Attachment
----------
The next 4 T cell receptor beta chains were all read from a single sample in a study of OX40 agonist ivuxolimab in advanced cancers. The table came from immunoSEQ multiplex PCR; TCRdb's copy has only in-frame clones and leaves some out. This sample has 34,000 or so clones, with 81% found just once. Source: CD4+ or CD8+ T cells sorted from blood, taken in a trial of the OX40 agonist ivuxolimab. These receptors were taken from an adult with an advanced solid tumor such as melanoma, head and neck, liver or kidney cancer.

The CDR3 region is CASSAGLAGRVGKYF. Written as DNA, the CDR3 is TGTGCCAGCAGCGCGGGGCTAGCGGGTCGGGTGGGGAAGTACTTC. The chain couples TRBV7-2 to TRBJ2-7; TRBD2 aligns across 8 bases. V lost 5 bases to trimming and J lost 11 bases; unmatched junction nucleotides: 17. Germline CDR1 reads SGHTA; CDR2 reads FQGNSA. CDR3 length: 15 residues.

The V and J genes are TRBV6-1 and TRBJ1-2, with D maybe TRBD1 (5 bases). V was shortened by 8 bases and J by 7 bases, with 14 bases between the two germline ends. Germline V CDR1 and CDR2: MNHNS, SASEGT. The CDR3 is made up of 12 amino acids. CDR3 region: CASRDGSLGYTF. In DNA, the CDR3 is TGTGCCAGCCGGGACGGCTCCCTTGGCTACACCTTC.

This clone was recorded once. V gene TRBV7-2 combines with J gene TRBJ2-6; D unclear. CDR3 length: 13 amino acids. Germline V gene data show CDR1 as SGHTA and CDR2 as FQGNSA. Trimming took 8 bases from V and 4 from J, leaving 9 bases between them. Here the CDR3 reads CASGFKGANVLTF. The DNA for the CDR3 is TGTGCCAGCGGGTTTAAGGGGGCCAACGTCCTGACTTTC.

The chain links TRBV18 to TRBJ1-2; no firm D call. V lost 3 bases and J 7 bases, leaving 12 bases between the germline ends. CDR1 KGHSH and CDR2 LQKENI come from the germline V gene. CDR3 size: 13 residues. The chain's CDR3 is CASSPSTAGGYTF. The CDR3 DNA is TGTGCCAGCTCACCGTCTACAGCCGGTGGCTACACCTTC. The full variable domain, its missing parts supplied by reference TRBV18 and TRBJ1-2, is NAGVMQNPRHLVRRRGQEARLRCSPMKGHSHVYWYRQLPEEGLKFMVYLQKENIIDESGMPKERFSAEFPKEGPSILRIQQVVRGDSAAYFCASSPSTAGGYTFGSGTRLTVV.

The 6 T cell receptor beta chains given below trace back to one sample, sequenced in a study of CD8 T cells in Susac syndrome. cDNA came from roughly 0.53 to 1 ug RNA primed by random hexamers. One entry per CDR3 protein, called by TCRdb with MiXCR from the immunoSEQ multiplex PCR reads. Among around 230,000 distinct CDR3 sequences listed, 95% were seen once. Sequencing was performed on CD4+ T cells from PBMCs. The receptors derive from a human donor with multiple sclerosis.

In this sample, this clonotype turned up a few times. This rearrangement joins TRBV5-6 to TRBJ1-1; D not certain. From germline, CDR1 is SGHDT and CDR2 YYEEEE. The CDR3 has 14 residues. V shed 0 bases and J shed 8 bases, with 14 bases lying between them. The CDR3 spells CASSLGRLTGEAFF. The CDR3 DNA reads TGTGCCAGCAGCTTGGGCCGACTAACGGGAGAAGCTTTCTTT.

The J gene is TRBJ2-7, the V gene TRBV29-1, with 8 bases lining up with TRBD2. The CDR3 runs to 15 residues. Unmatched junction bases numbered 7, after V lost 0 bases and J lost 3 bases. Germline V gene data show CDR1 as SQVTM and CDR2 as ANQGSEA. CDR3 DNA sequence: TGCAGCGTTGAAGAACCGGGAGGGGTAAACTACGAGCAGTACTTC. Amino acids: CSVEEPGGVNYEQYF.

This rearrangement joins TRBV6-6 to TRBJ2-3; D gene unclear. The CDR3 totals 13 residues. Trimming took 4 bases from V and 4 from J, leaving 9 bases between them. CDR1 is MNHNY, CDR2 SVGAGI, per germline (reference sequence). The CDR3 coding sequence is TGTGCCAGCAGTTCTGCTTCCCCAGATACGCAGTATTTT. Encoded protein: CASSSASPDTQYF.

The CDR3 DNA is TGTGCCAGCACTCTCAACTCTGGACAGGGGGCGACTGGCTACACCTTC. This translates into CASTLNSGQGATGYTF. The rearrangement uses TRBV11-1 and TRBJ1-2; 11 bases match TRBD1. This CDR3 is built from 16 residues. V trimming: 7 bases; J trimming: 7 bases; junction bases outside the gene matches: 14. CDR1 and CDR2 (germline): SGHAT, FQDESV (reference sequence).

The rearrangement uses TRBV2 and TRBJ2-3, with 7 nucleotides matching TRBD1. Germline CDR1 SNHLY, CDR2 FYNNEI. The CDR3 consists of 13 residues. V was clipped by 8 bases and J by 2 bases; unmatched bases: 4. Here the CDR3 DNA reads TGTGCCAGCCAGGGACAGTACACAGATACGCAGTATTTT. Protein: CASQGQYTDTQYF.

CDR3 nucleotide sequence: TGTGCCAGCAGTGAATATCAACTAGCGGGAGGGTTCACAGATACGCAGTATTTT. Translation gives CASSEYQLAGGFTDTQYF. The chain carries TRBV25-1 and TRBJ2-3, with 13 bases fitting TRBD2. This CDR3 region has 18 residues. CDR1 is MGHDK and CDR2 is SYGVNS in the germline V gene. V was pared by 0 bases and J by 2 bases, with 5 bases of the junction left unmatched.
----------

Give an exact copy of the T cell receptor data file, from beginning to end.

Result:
The next 4 T cell receptor beta chains were all read from a single sample in a study of OX40 agonist ivuxolimab in advanced cancers. The table came from immunoSEQ multiplex PCR; TCRdb's copy has only in-frame clones and leaves some out. This sample has 34,000 or so clones, with 81% found just once. Source: CD4+ or CD8+ T cells sorted from blood, taken in a trial of the OX40 agonist ivuxolimab. These receptors were taken from an adult with an advanced solid tumor such as melanoma, head and neck, liver or kidney cancer.

The CDR3 region is CASSAGLAGRVGKYF. Written as DNA, the CDR3 is TGTGCCAGCAGCGCGGGGCTAGCGGGTCGGGTGGGGAAGTACTTC. The chain couples TRBV7-2 to TRBJ2-7; TRBD2 aligns across 8 bases. V lost 5 bases to trimming and J lost 11 bases; unmatched junction nucleotides: 17. Germline CDR1 reads SGHTA; CDR2 reads FQGNSA. CDR3 length: 15 residues.

The V and J genes are TRBV6-1 and TRBJ1-2, with D maybe TRBD1 (5 bases). V was shortened by 8 bases and J by 7 bases, with 14 bases between the two germline ends. Germline V CDR1 and CDR2: MNHNS, SASEGT. The CDR3 is made up of 12 amino acids. CDR3 region: CASRDGSLGYTF. In DNA, the CDR3 is TGTGCCAGCCGGGACGGCTCCCTTGGCTACACCTTC.

This clone was recorded once. V gene TRBV7-2 combines with J gene TRBJ2-6; D unclear. CDR3 length: 13 amino acids. Germline V gene data show CDR1 as SGHTA and CDR2 as FQGNSA. Trimming took 8 bases from V and 4 from J, leaving 9 bases between them. Here the CDR3 reads CASGFKGANVLTF. The DNA for the CDR3 is TGTGCCAGCGGGTTTAAGGGGGCCAACGTCCTGACTTTC.

The chain links TRBV18 to TRBJ1-2; no firm D call. V lost 3 bases and J 7 bases, leaving 12 bases between the germline ends. CDR1 KGHSH and CDR2 LQKENI come from the germline V gene. CDR3 size: 13 residues. The chain's CDR3 is CASSPSTAGGYTF. The CDR3 DNA is TGTGCCAGCTCACCGTCTACAGCCGGTGGCTACACCTTC. The full variable domain, its missing parts supplied by reference TRBV18 and TRBJ1-2, is NAGVMQNPRHLVRRRGQEARLRCSPMKGHSHVYWYRQLPEEGLKFMVYLQKENIIDESGMPKERFSAEFPKEGPSILRIQQVVRGDSAAYFCASSPSTAGGYTFGSGTRLTVV.

The 6 T cell receptor beta chains given below trace back to one sample, sequenced in a study of CD8 T cells in Susac syndrome. cDNA came from roughly 0.53 to 1 ug RNA primed by random hexamers. One entry per CDR3 protein, called by TCRdb with MiXCR from the immunoSEQ multiplex PCR reads. Among around 230,000 distinct CDR3 sequences listed, 95% were seen once. Sequencing was performed on CD4+ T cells from PBMCs. The receptors derive from a human donor with multiple sclerosis.

In this sample, this clonotype turned up a few times. This rearrangement joins TRBV5-6 to TRBJ1-1; D not certain. From germline, CDR1 is SGHDT and CDR2 YYEEEE. The CDR3 has 14 residues. V shed 0 bases and J shed 8 bases, with 14 bases lying between them. The CDR3 spells CASSLGRLTGEAFF. The CDR3 DNA reads TGTGCCAGCAGCTTGGGCCGACTAACGGGAGAAGCTTTCTTT.

The J gene is TRBJ2-7, the V gene TRBV29-1, with 8 bases lining up with TRBD2. The CDR3 runs to 15 residues. Unmatched junction bases numbered 7, after V lost 0 bases and J lost 3 bases. Germline V gene data show CDR1 as SQVTM and CDR2 as ANQGSEA. CDR3 DNA sequence: TGCAGCGTTGAAGAACCGGGAGGGGTAAACTACGAGCAGTACTTC. Amino acids: CSVEEPGGVNYEQYF.

This rearrangement joins TRBV6-6 to TRBJ2-3; D gene unclear. The CDR3 totals 13 residues. Trimming took 4 bases from V and 4 from J, leaving 9 bases between them. CDR1 is MNHNY, CDR2 SVGAGI, per germline (reference sequence). The CDR3 coding sequence is TGTGCCAGCAGTTCTGCTTCCCCAGATACGCAGTATTTT. Encoded protein: CASSSASPDTQYF.

The CDR3 DNA is TGTGCCAGCACTCTCAACTCTGGACAGGGGGCGACTGGCTACACCTTC. This translates into CASTLNSGQGATGYTF. The rearrangement uses TRBV11-1 and TRBJ1-2; 11 bases match TRBD1. This CDR3 is built from 16 residues. V trimming: 7 bases; J trimming: 7 bases; junction bases outside the gene matches: 14. CDR1 and CDR2 (germline): SGHAT, FQDESV (reference sequence).

The rearrangement uses TRBV2 and TRBJ2-3, with 7 nucleotides matching TRBD1. Germline CDR1 SNHLY, CDR2 FYNNEI. The CDR3 consists of 13 residues. V was clipped by 8 bases and J by 2 bases; unmatched bases: 4. Here the CDR3 DNA reads TGTGCCAGCCAGGGACAGTACACAGATACGCAGTATTTT. Protein: CASQGQYTDTQYF.

CDR3 nucleotide sequence: TGTGCCAGCAGTGAATATCAACTAGCGGGAGGGTTCACAGATACGCAGTATTTT. Translation gives CASSEYQLAGGFTDTQYF. The chain carries TRBV25-1 and TRBJ2-3, with 13 bases fitting TRBD2. This CDR3 region has 18 residues. CDR1 is MGHDK and CDR2 is SYGVNS in the germline V gene. V was pared by 0 bases and J by 2 bases, with 5 bases of the junction left unmatched.